A God Above Means Purpose Below

copper-colored coins on in person's hands

We have meaning below because there is a God above. If there were no god above, we would have no meaning below. Trust me, this isn’t just some “Sunday School” idea. Even celebrity atheists will admit as much. The famed skeptic Richard Dawkins concedes that in a world without God there is no purpose, meaning, or justice. There is nothing but “blind, pitiless, indifference.”

An atheist is someone who doesn’t believe there is a god above. That doesn’t mean they live as though nothing matters. Surely, they all get out of bed in the morning with some sense of purpose, as we all do. I bet there are people in their lives they care deeply about, so love would be one of those purposes. I bet if someone lied about them, or stole from them, they would be upset, which means truth is one of the purposes they care about as well.

So, why would we say that if there is no god above there can be no meaning below? How might an atheist family member or fellow student respond to such a big claim? While I can’t predict how everyone might answer, let me share a poem that illustrates the challenge of making sense of life without reference to God. It’s “Lament,” written by Edna St. Vincent Millay:

Listen, children:
Your father is dead.
From his old coats
I’ll make you little jackets;
I’ll make you little trousers
From his old pants.
There’ll be in his pockets
Things he used to put there,
Keys and pennies
Covered with tobacco;
Dan shall have the pennies
To save in his bank;
Anne shall have the keys
To make a pretty noise wit.
Life must go on,
And the dead be forgotten;
Life must go on,
Though good men die;
Anne, eat your breakfast;
Dan, take your medicine;
Life must go on;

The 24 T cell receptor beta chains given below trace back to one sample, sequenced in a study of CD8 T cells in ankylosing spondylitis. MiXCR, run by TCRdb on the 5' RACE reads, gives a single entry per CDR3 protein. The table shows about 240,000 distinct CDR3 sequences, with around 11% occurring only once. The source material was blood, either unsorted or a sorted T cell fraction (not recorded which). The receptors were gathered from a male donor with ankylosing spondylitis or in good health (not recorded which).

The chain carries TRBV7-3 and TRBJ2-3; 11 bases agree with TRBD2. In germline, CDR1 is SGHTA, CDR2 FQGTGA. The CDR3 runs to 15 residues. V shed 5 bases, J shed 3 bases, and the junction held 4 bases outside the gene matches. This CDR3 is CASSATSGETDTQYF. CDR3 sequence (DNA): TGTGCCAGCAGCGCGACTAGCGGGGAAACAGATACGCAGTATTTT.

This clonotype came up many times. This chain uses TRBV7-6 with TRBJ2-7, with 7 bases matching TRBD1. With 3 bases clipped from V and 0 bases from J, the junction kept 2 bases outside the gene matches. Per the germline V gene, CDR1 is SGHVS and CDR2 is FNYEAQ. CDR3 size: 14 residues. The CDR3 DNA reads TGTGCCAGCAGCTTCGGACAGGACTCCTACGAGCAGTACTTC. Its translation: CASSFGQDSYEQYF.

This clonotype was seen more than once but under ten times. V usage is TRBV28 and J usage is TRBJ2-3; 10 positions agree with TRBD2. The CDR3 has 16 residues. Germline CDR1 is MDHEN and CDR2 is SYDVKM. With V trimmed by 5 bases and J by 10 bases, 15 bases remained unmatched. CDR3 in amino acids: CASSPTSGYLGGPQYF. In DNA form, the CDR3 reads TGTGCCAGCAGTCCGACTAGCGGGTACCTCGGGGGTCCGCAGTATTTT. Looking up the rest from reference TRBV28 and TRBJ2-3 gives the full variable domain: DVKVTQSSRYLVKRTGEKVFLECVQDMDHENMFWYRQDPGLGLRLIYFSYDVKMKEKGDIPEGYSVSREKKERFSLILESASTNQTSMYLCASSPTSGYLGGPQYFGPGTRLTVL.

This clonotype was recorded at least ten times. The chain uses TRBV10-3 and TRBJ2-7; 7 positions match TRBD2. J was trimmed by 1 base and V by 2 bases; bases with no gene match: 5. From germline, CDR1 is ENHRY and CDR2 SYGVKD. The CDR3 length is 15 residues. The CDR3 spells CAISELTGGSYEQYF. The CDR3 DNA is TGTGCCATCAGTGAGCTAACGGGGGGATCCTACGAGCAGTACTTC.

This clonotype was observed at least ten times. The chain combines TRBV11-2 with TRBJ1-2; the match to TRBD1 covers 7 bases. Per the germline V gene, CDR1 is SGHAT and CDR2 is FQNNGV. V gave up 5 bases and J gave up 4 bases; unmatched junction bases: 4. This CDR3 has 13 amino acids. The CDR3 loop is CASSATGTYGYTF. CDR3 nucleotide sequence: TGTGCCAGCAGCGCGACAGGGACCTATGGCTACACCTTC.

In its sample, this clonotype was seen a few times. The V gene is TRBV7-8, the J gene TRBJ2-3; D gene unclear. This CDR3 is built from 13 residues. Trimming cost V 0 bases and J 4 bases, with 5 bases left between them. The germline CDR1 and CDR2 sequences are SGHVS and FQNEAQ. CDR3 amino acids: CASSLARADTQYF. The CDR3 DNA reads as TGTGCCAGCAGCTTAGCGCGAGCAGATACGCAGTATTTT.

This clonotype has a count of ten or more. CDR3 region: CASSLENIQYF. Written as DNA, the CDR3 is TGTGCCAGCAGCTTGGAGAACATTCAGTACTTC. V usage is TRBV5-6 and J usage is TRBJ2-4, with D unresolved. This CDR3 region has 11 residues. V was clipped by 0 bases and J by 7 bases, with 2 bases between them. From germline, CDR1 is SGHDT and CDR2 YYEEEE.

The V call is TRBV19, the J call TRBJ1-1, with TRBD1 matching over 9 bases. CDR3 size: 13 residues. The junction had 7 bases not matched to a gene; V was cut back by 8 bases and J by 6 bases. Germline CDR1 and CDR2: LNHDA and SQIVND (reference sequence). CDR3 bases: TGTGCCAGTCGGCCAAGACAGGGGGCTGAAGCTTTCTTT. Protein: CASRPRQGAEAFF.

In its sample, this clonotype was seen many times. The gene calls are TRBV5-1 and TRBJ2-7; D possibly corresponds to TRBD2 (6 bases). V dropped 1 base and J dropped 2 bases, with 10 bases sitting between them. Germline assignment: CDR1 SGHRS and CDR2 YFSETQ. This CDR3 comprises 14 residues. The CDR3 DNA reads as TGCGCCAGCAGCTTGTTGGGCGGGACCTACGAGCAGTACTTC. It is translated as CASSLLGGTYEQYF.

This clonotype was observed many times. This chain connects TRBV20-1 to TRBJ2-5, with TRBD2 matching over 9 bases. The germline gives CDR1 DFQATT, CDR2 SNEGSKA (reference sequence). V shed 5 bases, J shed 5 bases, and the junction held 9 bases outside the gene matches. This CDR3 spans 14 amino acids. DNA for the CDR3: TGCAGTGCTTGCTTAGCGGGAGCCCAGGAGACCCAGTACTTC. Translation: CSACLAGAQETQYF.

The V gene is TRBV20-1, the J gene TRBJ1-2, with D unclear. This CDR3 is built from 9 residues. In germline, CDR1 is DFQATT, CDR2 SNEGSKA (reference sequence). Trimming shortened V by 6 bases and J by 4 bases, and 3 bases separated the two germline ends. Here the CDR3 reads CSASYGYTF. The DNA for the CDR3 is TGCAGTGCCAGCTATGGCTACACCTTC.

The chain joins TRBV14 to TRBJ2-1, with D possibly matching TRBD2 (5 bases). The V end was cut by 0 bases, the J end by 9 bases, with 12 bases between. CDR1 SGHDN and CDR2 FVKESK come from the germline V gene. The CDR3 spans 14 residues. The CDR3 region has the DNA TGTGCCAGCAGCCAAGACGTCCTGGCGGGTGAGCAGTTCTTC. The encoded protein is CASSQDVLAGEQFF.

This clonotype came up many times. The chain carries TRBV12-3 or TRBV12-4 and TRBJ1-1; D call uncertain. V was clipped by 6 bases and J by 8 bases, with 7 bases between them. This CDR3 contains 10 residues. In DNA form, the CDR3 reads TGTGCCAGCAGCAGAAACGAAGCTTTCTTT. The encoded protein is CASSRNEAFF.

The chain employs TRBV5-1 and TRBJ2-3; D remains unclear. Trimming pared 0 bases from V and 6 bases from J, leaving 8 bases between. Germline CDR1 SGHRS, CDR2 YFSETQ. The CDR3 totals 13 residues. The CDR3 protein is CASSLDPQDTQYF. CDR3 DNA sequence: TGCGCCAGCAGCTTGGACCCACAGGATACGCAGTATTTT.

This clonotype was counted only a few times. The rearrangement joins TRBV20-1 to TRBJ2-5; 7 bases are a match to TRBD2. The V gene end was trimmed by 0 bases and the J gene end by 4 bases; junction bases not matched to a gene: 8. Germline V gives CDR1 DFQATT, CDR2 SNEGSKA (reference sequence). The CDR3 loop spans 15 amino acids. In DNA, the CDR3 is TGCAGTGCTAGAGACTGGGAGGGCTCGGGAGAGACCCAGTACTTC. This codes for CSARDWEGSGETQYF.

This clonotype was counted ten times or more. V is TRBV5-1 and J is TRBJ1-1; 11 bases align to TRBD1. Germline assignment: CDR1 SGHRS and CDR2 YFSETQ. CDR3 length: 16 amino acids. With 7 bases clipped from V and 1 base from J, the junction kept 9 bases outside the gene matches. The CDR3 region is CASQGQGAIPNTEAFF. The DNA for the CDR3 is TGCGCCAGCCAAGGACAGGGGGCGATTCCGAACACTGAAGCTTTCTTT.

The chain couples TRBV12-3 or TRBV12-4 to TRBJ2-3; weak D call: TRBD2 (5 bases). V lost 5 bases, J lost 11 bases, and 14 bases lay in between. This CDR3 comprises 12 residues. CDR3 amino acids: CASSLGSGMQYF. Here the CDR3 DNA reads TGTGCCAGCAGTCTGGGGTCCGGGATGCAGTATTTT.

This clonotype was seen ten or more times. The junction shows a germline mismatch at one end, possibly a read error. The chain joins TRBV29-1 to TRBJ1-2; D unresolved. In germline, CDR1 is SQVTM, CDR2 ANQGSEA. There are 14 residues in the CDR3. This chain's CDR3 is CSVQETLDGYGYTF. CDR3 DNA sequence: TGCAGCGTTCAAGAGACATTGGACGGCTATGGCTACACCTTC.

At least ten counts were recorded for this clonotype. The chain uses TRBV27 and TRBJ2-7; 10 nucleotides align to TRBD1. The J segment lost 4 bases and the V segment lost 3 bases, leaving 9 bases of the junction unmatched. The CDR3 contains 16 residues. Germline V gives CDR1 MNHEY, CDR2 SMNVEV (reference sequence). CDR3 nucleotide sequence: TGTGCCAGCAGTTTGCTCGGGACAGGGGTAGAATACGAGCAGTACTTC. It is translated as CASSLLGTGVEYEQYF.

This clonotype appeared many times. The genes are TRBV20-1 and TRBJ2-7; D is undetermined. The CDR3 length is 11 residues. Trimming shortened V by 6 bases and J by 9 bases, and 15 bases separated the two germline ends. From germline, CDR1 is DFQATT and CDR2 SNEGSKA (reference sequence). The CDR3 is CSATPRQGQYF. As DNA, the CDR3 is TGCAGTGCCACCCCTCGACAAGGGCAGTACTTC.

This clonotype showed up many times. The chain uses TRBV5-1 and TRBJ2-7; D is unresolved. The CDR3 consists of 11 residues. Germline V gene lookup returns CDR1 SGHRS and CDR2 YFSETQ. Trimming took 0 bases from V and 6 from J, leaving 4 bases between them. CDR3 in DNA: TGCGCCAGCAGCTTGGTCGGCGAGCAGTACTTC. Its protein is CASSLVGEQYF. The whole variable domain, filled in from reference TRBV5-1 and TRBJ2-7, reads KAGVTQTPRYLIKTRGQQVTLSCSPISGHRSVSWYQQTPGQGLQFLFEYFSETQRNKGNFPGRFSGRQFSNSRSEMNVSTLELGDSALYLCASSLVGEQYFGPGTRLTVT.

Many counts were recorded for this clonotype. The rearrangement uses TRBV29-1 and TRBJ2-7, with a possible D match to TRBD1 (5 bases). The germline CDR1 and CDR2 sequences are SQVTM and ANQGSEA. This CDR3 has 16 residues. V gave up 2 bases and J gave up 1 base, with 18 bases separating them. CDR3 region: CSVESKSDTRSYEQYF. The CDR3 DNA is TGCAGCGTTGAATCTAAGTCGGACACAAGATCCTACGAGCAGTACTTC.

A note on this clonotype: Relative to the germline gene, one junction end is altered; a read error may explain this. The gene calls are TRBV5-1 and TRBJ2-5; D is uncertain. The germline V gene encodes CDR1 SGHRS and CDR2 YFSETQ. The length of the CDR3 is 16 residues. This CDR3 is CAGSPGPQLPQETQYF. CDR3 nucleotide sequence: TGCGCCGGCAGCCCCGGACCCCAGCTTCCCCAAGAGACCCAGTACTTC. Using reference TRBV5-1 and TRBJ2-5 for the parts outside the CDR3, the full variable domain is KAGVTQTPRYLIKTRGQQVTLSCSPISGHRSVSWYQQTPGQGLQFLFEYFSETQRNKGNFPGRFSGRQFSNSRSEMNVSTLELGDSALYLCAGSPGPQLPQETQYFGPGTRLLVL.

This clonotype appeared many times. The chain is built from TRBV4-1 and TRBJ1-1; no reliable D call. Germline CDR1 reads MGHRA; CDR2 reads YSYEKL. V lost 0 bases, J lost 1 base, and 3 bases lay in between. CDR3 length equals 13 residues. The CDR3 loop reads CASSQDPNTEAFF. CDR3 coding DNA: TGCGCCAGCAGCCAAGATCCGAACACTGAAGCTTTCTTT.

I forget just why.

The mother in the poem is struggling to understand meaning in the face of the death of her husband. Without a reference to God or the afterlife, we see a sad confusion and lack of defining purpose.

Many skeptics will quickly admit in a world without God there are only purposes we create for ourselves. These kinds of purposes are like goals or even preferences. I might set a goal to lose weight. You might not struggle with your weight like I do, so you might not need that goal. It’s specific to me as a person, as a subject. Such a purpose can be described as subjective.

Or, another example, I might prefer vanilla ice cream over chocolate ice cream. You might not. That preference is specific to me as a subject. That means it’s another subjective preference. It could change tomorrow if my taste changed. And it’s not the same thing for every person. It’s entirely personal or subjective and it’s able to change.

Can we just live with subjective purposes and preferences? Sure, you can try. But none of us really do.

Here’s what I mean, we all think there are some purposes that go beyond the individual. For example, you probably think it is morally wrong to be mean or violent towards those with mental disabilities. Why do you think that? If you see someone doing something cruel to someone with that kind of disability, would you say something? Would you be angry?

If your answer is yes, that means you believe there are purposes outside of a person’s preference. If someone prefers to be harmful to others who may not be able to help themselves, we would tell them they need to stop. We would believe their personal purposes or preferences on the matter are somehow wrong. We would be acting as though there is a meaning that is bigger than my own subjective or personal opinion or mood.

Just consider what is going on in Ukraine. Russia is attacking them without justification. They are bombing civilian centers. Thousands of lives have been lost. And the world has rallied to Ukraine’s aid providing critical supplies. The world is behaving as though what Russia is doing is wrong. Whatever Putin’s personal goals or preferences are in the matter, countries around the world have responded as though there is some kind of law that is bigger than a person, or even a country’s, own subjective desires.

That brings us back to our opening statement. If there is no god above, there can be no meaning below. What we’re talking about is the kind of meaning that is bigger than our own personal preferences and opinions. We’re talking about the kinds of things we say are true for all people regardless of how they feel about it. Those kinds of values are not based in a subject, a person, but are objective, meaning they go beyond our preferences and opinions. But to make sense of these kind of objective obligations and duties, we need God.